Google self-driving cars to take to Nevada’s roads

8 May 2012

Google self-driving car with its new licence plate in Nevada State. Image credit: Nevada Department of Motor Vehicles

If you happen to be around Carson City or Las Vegas in Nevada state, you could soon see one of Google’s self-driving cars swish by you.

That’s because the Nevada Department of Motor Vehicles (DMV) has just approved Google’s license application to test its self-driving cars on the Silver State’s public roads.

The Nevada DMV said it is creating the state’s first autonomous testing business license and license plates for Google.

This was after it carried out drive testing demonstrations along freeways, state highways and neighborhoods both in Carson City and the Las Vegas Strip.

Nevada DMV said that its Autonomous Review Committee met to review Google’s safety plans, employee training, system functions and accident reporting mechanisms.

The license plates that will grace the test vehicle will have a red background and feature an infinity symbol on the left side.

Car of the future?

Department director Bruce Breslow said that he felt that the infinity symbol was the best way to represent the “car of the future”.

He said that when vehicle manufactures market autonomous vehicles to the public, the infinity symbol will appear on a green license plate.

It was in December that Google was awarded a US patent to switch cars from human-controlled mode into driverless mode, so cars can self-drive. Google had filed for the patent back on 11 May 2011.

The driverless technology includes radar sensors, artificial intelligence and GPS video cameras to allow the car to navigate through the streets as safely as possible.

At the time, the abstract in the patent application stated: “Disclosed are methods and devices for transitioning a mixed-mode autonomous vehicle from a human driven mode to an autonomously driven mode. Transitioning may include stopping a vehicle on a predefined landing strip and detecting a reference indicator. Based on the reference indicator, the vehicle may be able to know its exact position. Additionally, the vehicle may use the reference indictor to obtain an autonomous vehicle instruction via a URL. After the vehicle knows its precise location and has an autonomous vehicle instruction, it can operate in autonomous mode.”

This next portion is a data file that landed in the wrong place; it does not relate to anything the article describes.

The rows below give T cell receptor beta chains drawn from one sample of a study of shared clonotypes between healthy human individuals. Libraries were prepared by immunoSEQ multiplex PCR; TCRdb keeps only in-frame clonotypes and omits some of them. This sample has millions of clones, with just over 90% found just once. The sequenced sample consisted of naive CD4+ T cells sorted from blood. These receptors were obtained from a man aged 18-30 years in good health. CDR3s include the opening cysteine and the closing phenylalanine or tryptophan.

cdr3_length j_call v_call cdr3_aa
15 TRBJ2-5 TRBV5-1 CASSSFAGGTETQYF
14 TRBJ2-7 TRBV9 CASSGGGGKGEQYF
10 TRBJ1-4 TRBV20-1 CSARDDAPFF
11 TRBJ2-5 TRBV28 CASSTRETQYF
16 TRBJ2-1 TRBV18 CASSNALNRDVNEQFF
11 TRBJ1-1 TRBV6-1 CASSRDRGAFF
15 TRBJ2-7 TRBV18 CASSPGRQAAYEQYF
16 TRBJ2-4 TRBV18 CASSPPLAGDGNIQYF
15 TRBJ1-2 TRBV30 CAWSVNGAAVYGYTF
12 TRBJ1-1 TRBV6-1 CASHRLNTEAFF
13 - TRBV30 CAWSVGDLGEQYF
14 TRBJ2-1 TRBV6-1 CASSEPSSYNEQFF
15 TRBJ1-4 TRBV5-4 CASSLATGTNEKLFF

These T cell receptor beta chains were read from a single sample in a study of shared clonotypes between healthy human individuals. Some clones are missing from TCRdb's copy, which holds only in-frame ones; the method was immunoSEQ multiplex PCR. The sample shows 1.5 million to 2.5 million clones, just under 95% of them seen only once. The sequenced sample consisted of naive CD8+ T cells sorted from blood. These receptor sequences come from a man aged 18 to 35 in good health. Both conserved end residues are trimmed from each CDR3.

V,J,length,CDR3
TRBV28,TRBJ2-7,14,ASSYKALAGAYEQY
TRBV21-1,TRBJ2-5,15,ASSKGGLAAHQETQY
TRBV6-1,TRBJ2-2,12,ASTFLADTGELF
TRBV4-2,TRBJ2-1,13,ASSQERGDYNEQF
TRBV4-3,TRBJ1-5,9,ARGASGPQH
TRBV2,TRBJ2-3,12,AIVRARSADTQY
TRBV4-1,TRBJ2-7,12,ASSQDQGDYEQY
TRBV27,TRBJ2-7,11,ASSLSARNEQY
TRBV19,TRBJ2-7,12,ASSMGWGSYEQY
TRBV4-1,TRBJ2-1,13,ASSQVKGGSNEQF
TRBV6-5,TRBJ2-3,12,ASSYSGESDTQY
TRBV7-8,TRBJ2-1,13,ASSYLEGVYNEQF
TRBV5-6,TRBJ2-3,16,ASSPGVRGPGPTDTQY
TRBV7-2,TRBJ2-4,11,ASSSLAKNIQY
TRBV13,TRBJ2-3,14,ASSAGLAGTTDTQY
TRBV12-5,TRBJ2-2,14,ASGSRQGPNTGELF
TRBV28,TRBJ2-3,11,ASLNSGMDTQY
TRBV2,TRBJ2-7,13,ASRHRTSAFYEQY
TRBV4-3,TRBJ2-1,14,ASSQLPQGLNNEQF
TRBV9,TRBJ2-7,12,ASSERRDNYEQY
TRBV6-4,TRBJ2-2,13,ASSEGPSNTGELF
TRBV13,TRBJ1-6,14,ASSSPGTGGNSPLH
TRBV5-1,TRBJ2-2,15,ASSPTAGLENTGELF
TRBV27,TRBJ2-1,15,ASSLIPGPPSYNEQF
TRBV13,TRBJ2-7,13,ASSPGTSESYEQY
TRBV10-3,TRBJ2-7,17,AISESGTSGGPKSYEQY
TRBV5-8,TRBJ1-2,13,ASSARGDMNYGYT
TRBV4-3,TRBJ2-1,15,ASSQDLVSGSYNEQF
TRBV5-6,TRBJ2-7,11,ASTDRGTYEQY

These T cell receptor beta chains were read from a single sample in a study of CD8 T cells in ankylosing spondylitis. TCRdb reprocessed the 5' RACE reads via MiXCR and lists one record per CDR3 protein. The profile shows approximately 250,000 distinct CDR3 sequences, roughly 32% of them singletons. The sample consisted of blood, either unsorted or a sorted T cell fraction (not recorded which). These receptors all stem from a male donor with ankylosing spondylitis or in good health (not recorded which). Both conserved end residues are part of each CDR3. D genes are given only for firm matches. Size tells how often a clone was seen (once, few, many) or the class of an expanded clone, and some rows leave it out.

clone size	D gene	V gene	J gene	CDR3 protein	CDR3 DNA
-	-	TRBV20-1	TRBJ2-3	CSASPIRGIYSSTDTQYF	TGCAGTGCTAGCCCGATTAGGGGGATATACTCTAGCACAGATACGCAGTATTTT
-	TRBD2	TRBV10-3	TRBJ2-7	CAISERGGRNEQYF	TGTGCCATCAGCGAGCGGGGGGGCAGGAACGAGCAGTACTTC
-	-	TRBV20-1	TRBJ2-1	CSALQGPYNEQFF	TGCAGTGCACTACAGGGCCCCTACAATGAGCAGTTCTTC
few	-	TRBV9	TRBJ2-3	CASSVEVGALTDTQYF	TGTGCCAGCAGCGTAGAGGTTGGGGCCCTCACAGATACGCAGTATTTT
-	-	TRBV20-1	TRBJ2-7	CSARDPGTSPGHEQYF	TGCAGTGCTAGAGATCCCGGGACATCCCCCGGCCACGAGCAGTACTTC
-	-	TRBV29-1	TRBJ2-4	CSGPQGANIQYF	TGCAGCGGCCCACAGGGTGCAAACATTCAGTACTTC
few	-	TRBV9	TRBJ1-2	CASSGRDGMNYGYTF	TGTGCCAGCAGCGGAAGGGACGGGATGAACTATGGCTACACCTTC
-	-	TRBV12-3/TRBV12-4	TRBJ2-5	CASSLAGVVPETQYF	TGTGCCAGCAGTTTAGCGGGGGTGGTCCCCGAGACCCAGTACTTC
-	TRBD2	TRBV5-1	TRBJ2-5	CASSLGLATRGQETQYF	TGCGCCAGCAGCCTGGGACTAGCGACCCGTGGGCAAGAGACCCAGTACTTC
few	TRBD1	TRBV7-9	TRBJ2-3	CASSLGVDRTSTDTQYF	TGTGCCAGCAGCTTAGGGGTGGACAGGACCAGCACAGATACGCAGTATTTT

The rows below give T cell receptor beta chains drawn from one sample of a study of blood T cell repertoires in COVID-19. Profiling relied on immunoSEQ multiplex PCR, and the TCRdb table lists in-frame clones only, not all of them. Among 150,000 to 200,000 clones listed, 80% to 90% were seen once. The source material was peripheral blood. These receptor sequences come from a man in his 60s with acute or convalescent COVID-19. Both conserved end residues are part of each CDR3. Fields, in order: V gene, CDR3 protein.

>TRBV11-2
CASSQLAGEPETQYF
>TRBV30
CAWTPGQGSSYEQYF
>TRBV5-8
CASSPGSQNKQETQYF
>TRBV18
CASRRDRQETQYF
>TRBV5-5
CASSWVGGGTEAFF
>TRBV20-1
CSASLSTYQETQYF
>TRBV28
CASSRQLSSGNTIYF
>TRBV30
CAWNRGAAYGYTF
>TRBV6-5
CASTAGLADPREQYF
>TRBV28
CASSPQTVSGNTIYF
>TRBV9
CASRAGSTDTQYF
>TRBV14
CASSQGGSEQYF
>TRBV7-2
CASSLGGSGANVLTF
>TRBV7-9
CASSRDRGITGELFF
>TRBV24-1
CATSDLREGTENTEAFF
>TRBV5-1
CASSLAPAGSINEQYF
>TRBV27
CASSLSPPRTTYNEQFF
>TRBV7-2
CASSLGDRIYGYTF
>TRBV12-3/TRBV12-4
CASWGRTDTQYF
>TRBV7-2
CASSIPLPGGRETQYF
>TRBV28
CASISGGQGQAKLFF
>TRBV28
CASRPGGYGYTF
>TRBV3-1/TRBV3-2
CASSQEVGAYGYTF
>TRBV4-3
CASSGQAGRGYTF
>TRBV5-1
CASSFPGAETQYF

Eric Schmidt, executive chairman; Google; Larry Page, CEO, and Sergey Brin, co-founder, in the Google self-driving hybrid car

Eric Schmidt, executive chairman; Google; Larry Page, CEO, and Sergey Brin, co-founder, in the Google self-driving hybrid car

And in March, Steve Mahon, a man who has lost 95pc of his vision, tested out one of the self-driving cars. A video was posted on YouTube depicting Google staff members pick up Mahan from his home in one of these cars. Mahan sits behind the wheel during the trip while the car drives for him.

Carmel Doyle was a long-time reporter with Silicon Republic